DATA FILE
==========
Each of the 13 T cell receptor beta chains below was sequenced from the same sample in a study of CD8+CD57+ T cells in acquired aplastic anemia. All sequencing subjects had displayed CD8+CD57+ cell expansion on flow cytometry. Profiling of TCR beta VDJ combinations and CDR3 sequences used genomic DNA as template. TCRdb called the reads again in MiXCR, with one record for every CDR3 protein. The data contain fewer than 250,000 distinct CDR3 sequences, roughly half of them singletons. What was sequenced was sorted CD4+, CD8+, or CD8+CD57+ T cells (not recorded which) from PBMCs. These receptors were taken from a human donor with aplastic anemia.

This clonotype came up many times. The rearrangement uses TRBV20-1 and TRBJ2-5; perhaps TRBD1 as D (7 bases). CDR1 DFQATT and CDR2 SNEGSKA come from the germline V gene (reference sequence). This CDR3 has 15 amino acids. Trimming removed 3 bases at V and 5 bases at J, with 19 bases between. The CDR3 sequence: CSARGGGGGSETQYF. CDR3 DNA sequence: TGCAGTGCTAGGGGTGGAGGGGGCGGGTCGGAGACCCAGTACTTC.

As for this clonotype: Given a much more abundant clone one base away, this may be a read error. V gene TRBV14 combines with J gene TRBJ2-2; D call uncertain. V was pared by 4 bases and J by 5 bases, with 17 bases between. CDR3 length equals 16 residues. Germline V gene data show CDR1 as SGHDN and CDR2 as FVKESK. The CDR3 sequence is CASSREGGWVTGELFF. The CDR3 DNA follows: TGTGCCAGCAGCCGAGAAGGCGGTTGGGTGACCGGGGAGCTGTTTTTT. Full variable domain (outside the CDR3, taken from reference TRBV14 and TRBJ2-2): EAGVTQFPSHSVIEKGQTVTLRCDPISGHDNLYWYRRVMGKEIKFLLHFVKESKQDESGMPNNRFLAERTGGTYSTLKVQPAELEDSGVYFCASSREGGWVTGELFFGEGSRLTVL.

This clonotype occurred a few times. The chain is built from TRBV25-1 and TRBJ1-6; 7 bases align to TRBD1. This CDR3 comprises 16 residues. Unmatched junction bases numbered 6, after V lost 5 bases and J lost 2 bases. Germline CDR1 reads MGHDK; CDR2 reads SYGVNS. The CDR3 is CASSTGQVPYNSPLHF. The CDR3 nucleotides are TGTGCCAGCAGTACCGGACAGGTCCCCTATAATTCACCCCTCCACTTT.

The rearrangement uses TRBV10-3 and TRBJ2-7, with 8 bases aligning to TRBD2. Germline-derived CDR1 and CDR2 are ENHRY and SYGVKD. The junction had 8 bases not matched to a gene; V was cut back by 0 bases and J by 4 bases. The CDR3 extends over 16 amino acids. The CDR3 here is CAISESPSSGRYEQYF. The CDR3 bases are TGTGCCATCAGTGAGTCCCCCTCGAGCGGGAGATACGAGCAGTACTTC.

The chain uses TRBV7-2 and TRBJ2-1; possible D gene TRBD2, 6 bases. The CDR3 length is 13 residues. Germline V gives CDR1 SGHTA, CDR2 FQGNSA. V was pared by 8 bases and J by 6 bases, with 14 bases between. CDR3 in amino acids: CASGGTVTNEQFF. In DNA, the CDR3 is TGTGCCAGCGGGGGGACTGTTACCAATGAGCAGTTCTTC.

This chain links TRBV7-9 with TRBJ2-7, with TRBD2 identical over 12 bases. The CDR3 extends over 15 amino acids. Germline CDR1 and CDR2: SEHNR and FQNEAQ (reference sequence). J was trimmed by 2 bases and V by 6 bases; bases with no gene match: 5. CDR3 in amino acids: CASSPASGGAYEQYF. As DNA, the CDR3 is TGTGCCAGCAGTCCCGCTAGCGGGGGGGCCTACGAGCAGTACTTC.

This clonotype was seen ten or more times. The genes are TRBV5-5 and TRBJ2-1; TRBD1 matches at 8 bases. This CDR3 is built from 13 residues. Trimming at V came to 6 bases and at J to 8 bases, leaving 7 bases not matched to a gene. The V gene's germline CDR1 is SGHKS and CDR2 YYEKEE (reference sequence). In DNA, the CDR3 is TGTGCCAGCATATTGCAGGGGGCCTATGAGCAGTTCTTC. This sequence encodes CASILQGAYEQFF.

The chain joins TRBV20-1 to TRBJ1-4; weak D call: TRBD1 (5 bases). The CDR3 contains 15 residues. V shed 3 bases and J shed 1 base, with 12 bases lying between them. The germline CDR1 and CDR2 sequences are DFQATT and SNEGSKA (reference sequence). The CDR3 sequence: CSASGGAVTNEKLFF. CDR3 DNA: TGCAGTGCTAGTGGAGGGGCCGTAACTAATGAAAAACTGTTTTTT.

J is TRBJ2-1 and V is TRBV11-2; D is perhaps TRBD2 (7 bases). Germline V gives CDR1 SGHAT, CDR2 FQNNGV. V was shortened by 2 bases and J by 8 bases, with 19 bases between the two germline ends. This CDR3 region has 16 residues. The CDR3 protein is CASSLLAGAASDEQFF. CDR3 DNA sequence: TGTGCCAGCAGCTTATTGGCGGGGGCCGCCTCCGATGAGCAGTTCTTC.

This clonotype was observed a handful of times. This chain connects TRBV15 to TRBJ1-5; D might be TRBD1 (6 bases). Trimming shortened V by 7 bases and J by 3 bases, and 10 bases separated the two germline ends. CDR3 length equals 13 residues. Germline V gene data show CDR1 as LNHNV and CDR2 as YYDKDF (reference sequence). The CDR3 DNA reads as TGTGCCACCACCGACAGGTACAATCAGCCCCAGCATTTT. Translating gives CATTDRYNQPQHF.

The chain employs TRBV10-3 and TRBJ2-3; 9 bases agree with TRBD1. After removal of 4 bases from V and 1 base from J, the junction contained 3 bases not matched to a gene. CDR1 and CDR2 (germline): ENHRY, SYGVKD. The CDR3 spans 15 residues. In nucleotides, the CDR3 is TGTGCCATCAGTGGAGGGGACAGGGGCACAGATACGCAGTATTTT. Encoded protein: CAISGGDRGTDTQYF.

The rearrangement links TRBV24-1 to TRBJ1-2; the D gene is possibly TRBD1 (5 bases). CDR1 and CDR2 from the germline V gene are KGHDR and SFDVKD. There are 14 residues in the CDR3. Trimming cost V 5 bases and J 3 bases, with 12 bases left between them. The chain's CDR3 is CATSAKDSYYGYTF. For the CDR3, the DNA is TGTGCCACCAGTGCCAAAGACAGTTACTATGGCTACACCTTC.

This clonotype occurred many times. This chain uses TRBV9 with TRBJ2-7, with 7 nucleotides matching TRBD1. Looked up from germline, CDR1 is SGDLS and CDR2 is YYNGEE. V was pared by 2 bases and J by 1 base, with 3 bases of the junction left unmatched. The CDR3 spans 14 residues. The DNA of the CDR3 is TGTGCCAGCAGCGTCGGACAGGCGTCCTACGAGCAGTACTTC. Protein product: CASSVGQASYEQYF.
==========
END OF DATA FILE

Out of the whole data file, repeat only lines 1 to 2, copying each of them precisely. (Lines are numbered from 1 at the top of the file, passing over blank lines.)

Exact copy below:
Each of the 13 T cell receptor beta chains below was sequenced from the same sample in a study of CD8+CD57+ T cells in acquired aplastic anemia. All sequencing subjects had displayed CD8+CD57+ cell expansion on flow cytometry. Profiling of TCR beta VDJ combinations and CDR3 sequences used genomic DNA as template. TCRdb called the reads again in MiXCR, with one record for every CDR3 protein. The data contain fewer than 250,000 distinct CDR3 sequences, roughly half of them singletons. What was sequenced was sorted CD4+, CD8+, or CD8+CD57+ T cells (not recorded which) from PBMCs. These receptors were taken from a human donor with aplastic anemia.

This clonotype came up many times. The rearrangement uses TRBV20-1 and TRBJ2-5; perhaps TRBD1 as D (7 bases). CDR1 DFQATT and CDR2 SNEGSKA come from the germline V gene (reference sequence). This CDR3 has 15 amino acids. Trimming removed 3 bases at V and 5 bases at J, with 19 bases between. The CDR3 sequence: CSARGGGGGSETQYF. CDR3 DNA sequence: TGCAGTGCTAGGGGTGGAGGGGGCGGGTCGGAGACCCAGTACTTC.